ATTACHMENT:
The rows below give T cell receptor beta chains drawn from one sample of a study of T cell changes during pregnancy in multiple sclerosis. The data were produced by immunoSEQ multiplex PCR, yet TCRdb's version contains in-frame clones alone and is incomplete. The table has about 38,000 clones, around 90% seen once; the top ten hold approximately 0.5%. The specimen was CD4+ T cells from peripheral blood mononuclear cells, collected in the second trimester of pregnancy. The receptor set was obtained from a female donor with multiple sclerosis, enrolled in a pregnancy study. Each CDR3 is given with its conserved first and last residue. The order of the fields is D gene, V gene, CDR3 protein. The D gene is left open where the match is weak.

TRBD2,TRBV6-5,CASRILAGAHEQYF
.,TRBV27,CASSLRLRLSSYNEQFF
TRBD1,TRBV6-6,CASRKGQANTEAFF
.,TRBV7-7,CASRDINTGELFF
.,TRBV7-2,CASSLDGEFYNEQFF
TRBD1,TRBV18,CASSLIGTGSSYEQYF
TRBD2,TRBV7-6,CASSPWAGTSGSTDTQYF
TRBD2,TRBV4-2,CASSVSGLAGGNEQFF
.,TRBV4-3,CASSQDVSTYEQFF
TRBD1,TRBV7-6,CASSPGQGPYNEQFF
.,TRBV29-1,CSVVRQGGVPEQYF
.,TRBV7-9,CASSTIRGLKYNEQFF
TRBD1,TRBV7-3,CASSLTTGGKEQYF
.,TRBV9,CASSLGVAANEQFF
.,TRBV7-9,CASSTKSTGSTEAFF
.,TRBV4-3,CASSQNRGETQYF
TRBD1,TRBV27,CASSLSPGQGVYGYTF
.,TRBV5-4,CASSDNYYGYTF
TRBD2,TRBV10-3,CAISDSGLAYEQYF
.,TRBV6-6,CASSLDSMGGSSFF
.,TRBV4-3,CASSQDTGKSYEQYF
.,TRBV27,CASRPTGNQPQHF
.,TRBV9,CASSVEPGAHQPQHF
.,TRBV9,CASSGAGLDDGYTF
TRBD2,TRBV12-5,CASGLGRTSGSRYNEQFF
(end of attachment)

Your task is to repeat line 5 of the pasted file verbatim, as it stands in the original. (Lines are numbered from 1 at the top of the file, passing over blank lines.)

.,TRBV7-7,CASRDINTGELFF